• bringing in a progressive income tax system that exempts all individual income below $35,000 and ramps up to 50% for those earning more than four times the median wage;

  • allowing the non-taxation of retirement savings while in their funds, but taxing income normally on the way into and out of the funds, as is the case often overseas; and,

  • reducing GST to 10%, while keeping it on all current items, and bringing in financial products such as mortgages, bank fees and life insurance.

I welcome feedback, challenges, suggestions for improvements, unintended consequences and problems in the comments below. Only paying subscribers can comment.

Poll of the day for paying subscribers to The Kākā


Quote of the day

On Casey Costello being given responsibility for anti-smoking

“Unbelievable! Having a pro-tobacco health minister in charge of tobacco control. She is more of an anti-health minister by opposing SF (smoke-free) laws and wanting to allow oral tobacco in NZ! She chaired the taxpayers union which receives tobacco $$. How much did Act and NZ First get?” Public Health academic and activist Boyd Swinburn on the appointment of NZ First MP Casey Costello as Associate Minister of Health being delegated responsibility for anti-smoking efforts.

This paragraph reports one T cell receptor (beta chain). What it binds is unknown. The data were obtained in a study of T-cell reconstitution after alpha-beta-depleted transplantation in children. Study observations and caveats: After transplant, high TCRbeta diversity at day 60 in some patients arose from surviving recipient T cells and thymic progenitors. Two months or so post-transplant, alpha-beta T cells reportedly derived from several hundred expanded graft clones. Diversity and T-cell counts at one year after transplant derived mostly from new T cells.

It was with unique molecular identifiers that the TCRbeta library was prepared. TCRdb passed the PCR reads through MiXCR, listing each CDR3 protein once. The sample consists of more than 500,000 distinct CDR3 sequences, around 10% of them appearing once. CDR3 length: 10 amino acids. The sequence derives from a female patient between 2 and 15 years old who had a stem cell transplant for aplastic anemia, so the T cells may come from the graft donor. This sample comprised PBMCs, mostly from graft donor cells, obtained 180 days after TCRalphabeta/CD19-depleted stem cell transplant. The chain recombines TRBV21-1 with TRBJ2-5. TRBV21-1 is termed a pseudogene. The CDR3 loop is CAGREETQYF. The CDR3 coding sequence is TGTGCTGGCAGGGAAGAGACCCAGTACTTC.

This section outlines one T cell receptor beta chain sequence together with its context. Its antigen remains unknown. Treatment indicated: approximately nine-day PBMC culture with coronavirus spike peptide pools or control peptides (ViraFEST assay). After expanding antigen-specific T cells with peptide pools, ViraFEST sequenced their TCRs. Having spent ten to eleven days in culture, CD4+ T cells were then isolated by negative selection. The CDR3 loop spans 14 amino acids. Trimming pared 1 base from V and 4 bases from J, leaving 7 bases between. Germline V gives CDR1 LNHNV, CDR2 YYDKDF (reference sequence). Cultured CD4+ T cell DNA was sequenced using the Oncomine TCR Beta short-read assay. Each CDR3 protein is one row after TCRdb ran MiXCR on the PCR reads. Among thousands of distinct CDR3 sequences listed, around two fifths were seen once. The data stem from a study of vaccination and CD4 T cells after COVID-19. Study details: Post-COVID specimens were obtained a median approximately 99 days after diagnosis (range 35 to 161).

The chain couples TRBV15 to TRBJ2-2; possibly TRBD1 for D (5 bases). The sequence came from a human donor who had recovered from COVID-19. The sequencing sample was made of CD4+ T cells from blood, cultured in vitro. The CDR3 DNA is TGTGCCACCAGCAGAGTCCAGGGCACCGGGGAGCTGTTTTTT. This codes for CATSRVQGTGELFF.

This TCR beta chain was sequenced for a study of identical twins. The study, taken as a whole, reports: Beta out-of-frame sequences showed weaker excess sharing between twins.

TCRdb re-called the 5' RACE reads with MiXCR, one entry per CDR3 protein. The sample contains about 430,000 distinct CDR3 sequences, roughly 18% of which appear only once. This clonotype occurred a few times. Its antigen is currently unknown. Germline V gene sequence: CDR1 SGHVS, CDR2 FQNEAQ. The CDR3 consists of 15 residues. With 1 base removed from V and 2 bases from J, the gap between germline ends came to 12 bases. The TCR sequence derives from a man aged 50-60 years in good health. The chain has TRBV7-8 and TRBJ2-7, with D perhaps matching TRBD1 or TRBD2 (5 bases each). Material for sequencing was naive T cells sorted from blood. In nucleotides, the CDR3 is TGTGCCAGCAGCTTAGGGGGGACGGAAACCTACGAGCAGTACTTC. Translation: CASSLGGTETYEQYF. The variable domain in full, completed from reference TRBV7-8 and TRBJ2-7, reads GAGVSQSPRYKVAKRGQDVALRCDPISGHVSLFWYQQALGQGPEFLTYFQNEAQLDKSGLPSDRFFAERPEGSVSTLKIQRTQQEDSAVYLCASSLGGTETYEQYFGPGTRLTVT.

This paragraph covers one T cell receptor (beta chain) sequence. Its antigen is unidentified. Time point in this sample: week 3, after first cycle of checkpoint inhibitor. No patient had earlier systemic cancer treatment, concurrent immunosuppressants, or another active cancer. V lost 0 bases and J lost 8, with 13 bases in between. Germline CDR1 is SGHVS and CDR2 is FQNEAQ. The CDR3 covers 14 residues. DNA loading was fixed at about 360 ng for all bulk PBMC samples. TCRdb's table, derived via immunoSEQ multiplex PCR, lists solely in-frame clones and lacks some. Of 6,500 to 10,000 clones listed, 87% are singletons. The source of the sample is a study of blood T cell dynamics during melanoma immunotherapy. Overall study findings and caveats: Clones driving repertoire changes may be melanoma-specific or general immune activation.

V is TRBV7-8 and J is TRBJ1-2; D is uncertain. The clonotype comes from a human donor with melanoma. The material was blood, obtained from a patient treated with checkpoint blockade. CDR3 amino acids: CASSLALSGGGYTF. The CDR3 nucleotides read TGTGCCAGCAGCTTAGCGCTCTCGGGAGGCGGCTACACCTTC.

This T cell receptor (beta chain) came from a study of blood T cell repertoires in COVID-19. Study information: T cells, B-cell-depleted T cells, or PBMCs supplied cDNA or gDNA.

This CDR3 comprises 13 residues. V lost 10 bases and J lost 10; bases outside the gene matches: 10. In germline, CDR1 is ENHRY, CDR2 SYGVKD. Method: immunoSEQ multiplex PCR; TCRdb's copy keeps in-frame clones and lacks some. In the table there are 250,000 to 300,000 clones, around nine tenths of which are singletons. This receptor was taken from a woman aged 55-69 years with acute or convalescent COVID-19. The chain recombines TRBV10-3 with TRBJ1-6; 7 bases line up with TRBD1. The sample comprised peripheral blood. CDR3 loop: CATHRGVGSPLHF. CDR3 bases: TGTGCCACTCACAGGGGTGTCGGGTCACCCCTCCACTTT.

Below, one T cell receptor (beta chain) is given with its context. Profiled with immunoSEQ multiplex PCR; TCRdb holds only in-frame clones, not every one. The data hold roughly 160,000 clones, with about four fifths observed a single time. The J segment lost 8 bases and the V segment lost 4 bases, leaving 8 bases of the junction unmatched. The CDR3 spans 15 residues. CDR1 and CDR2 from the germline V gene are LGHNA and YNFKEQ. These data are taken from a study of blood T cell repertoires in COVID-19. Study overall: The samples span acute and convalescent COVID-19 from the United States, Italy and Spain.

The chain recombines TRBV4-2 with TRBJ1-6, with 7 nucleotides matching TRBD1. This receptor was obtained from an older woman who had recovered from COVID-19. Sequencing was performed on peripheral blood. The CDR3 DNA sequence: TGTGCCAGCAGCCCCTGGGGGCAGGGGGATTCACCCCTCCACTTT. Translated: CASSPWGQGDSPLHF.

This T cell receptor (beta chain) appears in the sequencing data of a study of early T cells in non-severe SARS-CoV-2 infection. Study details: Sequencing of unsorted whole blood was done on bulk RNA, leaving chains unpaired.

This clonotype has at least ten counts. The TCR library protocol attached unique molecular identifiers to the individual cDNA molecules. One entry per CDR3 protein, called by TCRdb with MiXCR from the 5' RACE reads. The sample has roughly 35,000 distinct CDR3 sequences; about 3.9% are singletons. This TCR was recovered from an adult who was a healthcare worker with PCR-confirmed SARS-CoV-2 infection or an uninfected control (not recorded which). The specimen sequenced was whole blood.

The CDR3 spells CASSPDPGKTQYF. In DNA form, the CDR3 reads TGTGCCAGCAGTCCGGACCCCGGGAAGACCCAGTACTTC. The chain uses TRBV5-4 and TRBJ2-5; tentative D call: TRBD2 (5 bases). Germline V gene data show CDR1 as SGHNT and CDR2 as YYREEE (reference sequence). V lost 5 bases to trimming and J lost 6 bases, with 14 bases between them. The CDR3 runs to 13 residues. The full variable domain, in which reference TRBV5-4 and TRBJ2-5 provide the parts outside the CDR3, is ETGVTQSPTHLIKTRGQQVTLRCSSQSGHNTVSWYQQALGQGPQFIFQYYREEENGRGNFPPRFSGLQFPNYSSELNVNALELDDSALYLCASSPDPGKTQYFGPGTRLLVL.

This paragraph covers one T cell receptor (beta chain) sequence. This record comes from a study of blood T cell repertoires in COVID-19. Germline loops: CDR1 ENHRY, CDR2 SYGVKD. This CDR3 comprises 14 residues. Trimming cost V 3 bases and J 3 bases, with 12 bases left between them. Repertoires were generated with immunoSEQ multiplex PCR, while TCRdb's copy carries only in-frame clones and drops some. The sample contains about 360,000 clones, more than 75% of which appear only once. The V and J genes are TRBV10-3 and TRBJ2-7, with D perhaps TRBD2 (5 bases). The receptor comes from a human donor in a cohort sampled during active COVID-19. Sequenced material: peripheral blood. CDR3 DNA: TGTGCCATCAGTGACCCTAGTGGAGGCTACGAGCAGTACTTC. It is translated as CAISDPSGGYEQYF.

Comment of the day in The Kākā community

‘They f**ked around, and now they’re finding out’

“As Chris Slane highlights in his cartoon, this is a feature not a bug. Inflation doesn't affect everyone the same way: For the wealthy and powerful, it gives them cover to hide all manner of sins of tax obstruction, lobbying and, of course, price rises; high interest rises protect the wealth of those who can afford to live outside of debt.

“Our naive insistence on "change" at all costs has walked us right into this idiocy, and the best defence the centre voters seem to have for their vote now is "Give them a chance - Labour were no better!"... Protests like yesterday's are so important to ensure this new government understands its leash is far shorter than the centrists who fell for their slimy mistruths seem prepared to give them.“ Tim in yesterday’s Chorus

Timeline-cleansing nature pic of the day

Eddie Clark via BlueSky: “Man, pretty special. Kaka parent feeding its young (who's looking almost old enough to be taking care of that itself!). Suburban Karori. Minutes from my front door.”

Ka kite ano


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The Kākā Project
Examinations of policy proposals in Election 2023 that look beyond political parties in Parliament in Aotearoa and include suggestions by The Kākā's writers and subscribers.